I am importing object files and making tables from the for a project due tommorow night. The function works fine when I use it the first time i.e. input pro1.txt, but when I call the function again and input pro2.txt as the file name my program crashes. All of the text files are in the same folder as the code. Any help to where I screwed up would be greatly appreciated! My code is:

void readFile(Object pObject[], int &p){

    double distance[100];
    double height[100];
    string name[7];

    ifstream file;
    string s;
    int t=0;


    cout << "Please enter the file name: ";
    cin >> s;
    cout<<endl;

    file.clear();
    file.open(s.c_str());

    if (file.fail()){
        cout << "ERROR: file does not exist or corrupted file!" <<endl;

    }
    else if (!file.fail()){
    while(!file.eof()){
        file >> name[p] >>distance[p] >>height[p];
        if(!file.eof()){
            t++;
            p++;

        }
    }

    file.close();

        cout << "        Object" << endl;
        cout << "Distance     " << "Height" << endl<<endl;
        for (int q=0; q<p;q++) cout << setw(8) <<name[q] << setw(8) <<distance[q] <<setw(11)<< height[q] <<endl;

        cout << endl;
        cout << t <<" objects read"<<endl;
        cout << p << " objects in database"<<endl<<endl;
}
}

Edited 3 Years Ago by Nick Evan: Fixed formatting

try calling file.clear() after the file is read and before you close it. It's easy to do. It might work. It might not.

don't use the return result of eof() to determine whether the body of the loop will be entered.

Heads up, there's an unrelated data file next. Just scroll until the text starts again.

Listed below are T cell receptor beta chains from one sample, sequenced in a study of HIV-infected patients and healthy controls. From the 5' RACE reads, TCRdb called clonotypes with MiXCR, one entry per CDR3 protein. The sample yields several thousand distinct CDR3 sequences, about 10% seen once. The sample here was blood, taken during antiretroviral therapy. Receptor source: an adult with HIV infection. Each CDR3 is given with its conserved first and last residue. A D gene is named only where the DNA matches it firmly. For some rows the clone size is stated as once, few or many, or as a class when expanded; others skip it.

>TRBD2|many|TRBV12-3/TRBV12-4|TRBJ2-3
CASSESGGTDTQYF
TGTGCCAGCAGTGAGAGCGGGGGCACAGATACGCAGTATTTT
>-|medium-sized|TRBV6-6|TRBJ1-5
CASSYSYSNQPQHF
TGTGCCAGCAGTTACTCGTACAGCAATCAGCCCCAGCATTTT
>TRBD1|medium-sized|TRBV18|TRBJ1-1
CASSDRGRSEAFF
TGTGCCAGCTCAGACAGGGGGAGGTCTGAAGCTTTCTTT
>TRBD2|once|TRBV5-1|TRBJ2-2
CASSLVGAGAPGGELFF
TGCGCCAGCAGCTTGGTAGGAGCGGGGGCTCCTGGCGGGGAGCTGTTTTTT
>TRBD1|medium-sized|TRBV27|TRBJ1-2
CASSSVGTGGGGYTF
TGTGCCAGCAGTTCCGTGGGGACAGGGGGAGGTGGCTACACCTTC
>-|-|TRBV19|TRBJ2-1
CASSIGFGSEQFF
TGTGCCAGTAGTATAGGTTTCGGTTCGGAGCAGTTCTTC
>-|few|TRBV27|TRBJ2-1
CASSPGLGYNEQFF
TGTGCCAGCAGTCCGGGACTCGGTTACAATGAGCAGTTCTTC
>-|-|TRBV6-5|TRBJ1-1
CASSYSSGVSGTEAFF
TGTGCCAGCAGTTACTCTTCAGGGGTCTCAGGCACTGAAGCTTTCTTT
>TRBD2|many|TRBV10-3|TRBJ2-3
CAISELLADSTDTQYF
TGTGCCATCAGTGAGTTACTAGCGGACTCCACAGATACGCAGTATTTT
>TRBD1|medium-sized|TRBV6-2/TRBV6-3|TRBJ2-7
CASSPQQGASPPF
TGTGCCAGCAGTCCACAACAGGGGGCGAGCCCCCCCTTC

I tried the file.clear() and it didn't work. I also need the eof() to make it read every line of the txt files. A text file looks like:

Object1 0.500 1.500
maybe2 1.500 6.000
Ob3 3.000 1.000
thing4 3.200 2.300

if that helps.

The problem is paramter "p" to the function. Since it's passed by reference, and if you don't reset it (as I assume you don't want to), it comes back into the function at a value greater than 0. Actually, it will be 4 with the data you show. When you call the function again, you're using that to read into the string array name[] (of size 7), so you end up going off the end of that array after reading through the second file set.

Here's the relevant portion of your code, fixed up some. I've removed the excess eof( ) tests, and a couple other things. The file.clear( ) not needed, especially before opening the file.

file.open(s.c_str());

   if (file.fail())
   {
      cout << "ERROR: file does not exist or corrupted file!" <<endl;
   }
   else //if it didn't fail, it succeeded, no test needed
   {
      while(file >> name[t] >>distance[t] >>height[t])//use t here, till you pass in the actual
                                                                                 //data array
      {
         t++;
         p++;
      }
   }

   file.close();

   cout << " Object" << endl;
   cout << "Distance " << "Height" << endl<<endl;
   for (int q=0; q<t;q++) //use t - it's the local count read in
      cout << setw(8) <<name[q] << setw(8) <<distance[q] <<setw(11)<< height[q] <<endl;

cout << " Object" << endl;
cout << "Distance " << "Height" << endl<<endl;
for (int q=0; q<t;q++) //use t - it's the local count read in
cout << setw(8) <<name[q] << setw(8) <<distance[q] <<setw(11)<< height[q] <<endl;

On this part I would like to print out the data from the whole database, so I try to use p instead of t and it doesn't work. When there is q<t, it only prints out the info from that file.

Edited 3 Years Ago by Reverend Jim: Fixed formatting

don't use the return result of eof() to determine whether the body of the loop will be entered.

Why is it people just say something without explanation? Why should they listen if there doesn't seem to be a reason?

Lerner is correct, and here's why. feof() is the same as .eof()